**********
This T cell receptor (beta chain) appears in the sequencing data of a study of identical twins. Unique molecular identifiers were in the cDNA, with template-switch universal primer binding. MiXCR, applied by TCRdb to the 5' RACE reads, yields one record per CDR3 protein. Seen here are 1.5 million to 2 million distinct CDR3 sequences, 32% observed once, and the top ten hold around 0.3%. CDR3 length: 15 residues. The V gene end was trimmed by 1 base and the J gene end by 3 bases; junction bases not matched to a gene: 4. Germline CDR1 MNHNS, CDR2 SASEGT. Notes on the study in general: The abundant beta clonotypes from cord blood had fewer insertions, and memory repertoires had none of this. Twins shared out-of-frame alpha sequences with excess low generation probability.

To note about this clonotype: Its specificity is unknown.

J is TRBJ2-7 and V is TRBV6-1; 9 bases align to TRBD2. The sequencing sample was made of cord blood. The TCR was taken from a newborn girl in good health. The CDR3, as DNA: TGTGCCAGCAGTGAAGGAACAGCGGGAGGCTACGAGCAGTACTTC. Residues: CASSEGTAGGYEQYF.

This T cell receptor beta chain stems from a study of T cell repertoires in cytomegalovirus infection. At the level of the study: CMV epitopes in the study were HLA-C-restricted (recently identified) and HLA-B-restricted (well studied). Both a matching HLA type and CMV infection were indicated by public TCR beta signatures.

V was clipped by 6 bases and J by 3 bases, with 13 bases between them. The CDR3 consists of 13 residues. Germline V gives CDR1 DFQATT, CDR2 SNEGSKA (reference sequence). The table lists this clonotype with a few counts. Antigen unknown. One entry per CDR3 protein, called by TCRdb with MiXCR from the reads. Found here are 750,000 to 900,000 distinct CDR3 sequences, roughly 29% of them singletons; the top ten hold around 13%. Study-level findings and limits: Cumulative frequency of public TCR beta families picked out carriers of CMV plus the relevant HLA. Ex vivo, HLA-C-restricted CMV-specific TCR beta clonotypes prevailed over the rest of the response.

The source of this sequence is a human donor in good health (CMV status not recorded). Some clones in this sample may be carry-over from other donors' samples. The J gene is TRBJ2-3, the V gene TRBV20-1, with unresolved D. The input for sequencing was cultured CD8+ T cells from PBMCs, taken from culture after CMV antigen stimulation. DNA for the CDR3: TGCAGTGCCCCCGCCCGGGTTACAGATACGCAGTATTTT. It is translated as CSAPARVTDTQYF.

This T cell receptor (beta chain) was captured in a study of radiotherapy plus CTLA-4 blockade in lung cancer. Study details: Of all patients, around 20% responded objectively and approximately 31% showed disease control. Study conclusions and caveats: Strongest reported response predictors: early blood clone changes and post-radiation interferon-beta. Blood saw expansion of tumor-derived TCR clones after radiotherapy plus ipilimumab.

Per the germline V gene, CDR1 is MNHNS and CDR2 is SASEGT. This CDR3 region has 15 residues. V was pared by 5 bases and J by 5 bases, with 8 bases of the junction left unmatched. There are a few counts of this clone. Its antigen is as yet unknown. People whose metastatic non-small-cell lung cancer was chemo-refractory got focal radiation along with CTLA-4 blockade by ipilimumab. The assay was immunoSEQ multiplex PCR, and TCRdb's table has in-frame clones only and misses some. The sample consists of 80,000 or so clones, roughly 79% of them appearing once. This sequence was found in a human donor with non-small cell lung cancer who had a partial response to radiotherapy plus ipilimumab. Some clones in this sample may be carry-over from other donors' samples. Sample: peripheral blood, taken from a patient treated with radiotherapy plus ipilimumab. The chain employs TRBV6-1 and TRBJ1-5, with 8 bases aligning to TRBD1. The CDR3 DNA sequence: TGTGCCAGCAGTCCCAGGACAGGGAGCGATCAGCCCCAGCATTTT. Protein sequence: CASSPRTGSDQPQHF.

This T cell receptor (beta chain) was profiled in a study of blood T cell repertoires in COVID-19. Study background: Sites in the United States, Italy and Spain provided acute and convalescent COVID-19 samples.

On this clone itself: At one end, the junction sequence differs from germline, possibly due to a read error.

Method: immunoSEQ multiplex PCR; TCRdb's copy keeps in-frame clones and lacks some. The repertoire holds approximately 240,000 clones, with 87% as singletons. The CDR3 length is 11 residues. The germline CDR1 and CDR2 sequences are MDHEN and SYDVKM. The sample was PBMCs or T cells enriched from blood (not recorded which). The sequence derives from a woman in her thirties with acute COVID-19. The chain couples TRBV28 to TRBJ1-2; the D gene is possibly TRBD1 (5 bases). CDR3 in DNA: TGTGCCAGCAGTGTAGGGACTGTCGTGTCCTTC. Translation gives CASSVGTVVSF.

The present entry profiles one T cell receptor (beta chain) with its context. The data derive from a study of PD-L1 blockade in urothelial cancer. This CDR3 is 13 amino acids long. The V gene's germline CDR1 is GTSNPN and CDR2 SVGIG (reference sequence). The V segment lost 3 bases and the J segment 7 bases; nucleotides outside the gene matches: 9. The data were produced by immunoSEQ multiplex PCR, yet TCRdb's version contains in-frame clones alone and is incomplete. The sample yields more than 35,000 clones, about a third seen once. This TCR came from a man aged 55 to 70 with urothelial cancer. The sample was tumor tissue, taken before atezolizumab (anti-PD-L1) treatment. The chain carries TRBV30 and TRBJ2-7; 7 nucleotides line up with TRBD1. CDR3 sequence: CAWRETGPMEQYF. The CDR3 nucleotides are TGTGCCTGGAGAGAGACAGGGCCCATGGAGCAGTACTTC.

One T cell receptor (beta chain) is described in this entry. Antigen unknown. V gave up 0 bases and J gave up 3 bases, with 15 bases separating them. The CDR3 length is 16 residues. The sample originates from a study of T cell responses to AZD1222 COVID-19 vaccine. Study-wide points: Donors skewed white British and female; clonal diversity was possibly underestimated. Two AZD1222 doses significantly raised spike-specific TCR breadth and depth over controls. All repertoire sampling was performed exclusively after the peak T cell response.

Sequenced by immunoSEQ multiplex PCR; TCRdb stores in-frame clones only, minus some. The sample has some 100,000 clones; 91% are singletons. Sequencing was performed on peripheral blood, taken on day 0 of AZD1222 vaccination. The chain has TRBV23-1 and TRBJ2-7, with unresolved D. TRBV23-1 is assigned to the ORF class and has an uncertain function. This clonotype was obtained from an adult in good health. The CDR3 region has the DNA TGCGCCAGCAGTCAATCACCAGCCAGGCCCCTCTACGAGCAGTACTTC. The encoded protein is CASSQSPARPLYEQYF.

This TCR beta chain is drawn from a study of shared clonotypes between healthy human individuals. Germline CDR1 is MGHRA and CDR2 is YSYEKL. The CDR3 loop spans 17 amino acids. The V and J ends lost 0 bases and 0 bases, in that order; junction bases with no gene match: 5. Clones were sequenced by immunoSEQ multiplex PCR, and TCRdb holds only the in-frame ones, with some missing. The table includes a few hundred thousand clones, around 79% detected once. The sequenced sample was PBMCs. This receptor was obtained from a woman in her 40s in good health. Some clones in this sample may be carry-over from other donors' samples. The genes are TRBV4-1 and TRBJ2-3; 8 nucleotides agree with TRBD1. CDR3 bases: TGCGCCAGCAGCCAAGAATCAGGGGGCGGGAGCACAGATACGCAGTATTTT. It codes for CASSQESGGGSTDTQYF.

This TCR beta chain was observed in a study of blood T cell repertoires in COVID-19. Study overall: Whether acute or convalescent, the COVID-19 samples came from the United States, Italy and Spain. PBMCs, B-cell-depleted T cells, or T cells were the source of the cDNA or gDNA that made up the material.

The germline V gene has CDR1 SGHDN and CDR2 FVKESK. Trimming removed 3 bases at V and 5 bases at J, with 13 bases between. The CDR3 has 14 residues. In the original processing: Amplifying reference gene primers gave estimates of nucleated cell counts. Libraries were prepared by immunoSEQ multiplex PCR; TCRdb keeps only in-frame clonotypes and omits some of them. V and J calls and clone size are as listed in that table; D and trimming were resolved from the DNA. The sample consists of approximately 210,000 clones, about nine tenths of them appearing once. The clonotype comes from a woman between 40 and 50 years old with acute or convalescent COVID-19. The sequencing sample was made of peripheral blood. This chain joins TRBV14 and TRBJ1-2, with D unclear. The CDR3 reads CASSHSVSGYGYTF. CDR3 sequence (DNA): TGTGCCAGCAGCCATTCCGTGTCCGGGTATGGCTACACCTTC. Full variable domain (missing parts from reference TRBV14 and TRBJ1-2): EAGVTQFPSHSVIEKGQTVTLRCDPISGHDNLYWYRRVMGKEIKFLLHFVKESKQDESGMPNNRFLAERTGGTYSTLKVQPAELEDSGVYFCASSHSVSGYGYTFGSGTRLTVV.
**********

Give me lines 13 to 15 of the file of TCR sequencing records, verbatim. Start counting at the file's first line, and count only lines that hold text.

One T cell receptor (beta chain) is described in this entry. Antigen unknown. V gave up 0 bases and J gave up 3 bases, with 15 bases separating them. The CDR3 length is 16 residues. The sample originates from a study of T cell responses to AZD1222 COVID-19 vaccine. Study-wide points: Donors skewed white British and female; clonal diversity was possibly underestimated. Two AZD1222 doses significantly raised spike-specific TCR breadth and depth over controls. All repertoire sampling was performed exclusively after the peak T cell response.

Sequenced by immunoSEQ multiplex PCR; TCRdb stores in-frame clones only, minus some. The sample has some 100,000 clones; 91% are singletons. Sequencing was performed on peripheral blood, taken on day 0 of AZD1222 vaccination. The chain has TRBV23-1 and TRBJ2-7, with unresolved D. TRBV23-1 is assigned to the ORF class and has an uncertain function. This clonotype was obtained from an adult in good health. The CDR3 region has the DNA TGCGCCAGCAGTCAATCACCAGCCAGGCCCCTCTACGAGCAGTACTTC. The encoded protein is CASSQSPARPLYEQYF.

This TCR beta chain is drawn from a study of shared clonotypes between healthy human individuals. Germline CDR1 is MGHRA and CDR2 is YSYEKL. The CDR3 loop spans 17 amino acids. The V and J ends lost 0 bases and 0 bases, in that order; junction bases with no gene match: 5. Clones were sequenced by immunoSEQ multiplex PCR, and TCRdb holds only the in-frame ones, with some missing. The table includes a few hundred thousand clones, around 79% detected once. The sequenced sample was PBMCs. This receptor was obtained from a woman in her 40s in good health. Some clones in this sample may be carry-over from other donors' samples. The genes are TRBV4-1 and TRBJ2-3; 8 nucleotides agree with TRBD1. CDR3 bases: TGCGCCAGCAGCCAAGAATCAGGGGGCGGGAGCACAGATACGCAGTATTTT. It codes for CASSQESGGGSTDTQYF.